The former presidential candidate issued a Facebook post in response to revelations she’d shielded a 2008 campaign adviser accused of sexual harassment
The #MeToo lens magnifies past imperfections.
Hillary Clinton issued a 1,567-word Facebook post Tuesday in response to the revelation she had shielded a 2008 campaign adviser accused of sexually harassing a female subordinate. “The short answer is this: If I had it to do again, I wouldn’t,” she wrote. She laid out why, at the time, firing the aide hadn’t seemed like the optimal solution: “He needed to be punished, change his behavior, and understand why his actions were wrong. The young woman needed to be able to thrive and feel safe,” Clinton said. “I thought both could happen without him losing his job. I believed the punishment was severe and the message to him unambiguous.”
“I’ve been grappling with this and thinking about how best to share my thoughts,” she added. “I hope that my doing so will push others to keep having this conversation — to ask and try to answer the hard questions, not just in the abstract but in the real-life contexts of our roles as men, women, bosses, employees, advocates, and public officials.”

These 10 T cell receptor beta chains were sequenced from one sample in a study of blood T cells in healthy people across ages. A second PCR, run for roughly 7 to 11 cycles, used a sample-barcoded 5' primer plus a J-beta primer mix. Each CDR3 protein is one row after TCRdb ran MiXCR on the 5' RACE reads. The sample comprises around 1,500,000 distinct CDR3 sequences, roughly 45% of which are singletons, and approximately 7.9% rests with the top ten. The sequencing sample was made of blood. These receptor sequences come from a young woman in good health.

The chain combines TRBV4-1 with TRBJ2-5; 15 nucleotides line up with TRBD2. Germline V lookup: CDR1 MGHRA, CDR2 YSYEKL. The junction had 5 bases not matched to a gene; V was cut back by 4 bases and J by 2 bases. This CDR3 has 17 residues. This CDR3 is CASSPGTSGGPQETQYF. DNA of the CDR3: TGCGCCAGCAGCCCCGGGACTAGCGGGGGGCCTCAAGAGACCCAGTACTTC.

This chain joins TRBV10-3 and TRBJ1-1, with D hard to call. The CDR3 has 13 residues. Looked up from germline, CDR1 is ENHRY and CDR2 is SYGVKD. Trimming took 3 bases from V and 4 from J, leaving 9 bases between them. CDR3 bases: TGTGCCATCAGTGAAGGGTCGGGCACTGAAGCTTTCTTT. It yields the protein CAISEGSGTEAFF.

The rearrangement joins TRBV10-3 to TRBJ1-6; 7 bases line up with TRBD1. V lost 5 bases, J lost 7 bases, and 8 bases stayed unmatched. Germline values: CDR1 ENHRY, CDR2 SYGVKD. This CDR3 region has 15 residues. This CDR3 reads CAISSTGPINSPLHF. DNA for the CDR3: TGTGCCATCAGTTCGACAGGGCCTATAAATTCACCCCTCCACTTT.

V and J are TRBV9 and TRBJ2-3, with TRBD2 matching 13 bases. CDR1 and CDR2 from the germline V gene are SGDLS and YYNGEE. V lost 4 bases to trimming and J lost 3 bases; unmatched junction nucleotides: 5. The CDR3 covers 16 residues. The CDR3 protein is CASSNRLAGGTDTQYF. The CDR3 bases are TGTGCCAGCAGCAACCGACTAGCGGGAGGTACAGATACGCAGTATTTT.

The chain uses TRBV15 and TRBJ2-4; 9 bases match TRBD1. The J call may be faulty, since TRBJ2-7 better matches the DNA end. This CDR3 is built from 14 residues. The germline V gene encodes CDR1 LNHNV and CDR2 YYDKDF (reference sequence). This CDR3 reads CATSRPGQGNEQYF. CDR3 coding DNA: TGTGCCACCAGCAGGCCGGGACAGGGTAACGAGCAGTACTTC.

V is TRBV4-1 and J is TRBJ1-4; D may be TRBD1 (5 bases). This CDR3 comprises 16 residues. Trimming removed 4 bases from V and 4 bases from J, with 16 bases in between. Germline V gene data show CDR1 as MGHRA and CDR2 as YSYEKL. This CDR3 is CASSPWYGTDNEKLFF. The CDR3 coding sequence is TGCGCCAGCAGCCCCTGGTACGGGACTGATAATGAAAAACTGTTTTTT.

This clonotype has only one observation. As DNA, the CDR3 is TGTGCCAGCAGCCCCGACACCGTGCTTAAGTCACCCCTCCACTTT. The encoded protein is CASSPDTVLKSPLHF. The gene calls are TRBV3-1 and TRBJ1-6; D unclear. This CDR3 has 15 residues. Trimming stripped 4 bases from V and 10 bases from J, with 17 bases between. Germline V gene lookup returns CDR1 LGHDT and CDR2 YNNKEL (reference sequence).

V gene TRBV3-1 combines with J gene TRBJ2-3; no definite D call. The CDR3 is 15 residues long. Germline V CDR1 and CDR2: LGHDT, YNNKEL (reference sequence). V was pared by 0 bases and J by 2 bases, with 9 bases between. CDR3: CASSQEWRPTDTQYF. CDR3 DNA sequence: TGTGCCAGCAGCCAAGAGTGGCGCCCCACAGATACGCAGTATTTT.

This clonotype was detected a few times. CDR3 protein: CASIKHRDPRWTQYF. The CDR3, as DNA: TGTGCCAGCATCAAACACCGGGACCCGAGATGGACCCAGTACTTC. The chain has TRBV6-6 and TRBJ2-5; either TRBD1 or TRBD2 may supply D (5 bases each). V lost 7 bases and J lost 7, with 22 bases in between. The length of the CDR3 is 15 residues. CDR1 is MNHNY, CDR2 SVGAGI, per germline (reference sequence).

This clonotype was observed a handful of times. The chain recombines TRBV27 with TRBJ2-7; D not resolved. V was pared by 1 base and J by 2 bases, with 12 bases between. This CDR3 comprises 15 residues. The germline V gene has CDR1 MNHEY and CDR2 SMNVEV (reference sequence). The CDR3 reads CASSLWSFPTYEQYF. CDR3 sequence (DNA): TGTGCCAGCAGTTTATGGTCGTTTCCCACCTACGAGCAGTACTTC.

The former Secretary of State is among many reckoning with past beliefs, attitudes, judgments and actions in light of the ongoing national discussion on sexual assault and misconduct: Actors like Greta Gerwig, Ellen Page, Mira Sorvino and Rebecca Hall have aired their regret over working with Woody Allen, who has long denied the allegation he molested daughter Dylan Farrow. Celebrity chef Anthony Bourdain owned up to having unwittingly validated “a meathead bro culture that has not been good, particularly for women.” Stories bearing headlines like “I Believe Juanita” and “Bill Clinton: A Reckoning” have revisited retired nurse Juanita Broaddrick’s longstanding charge that the 42nd President raped her. (Clinton denied the allegation and has never been charged in connection.)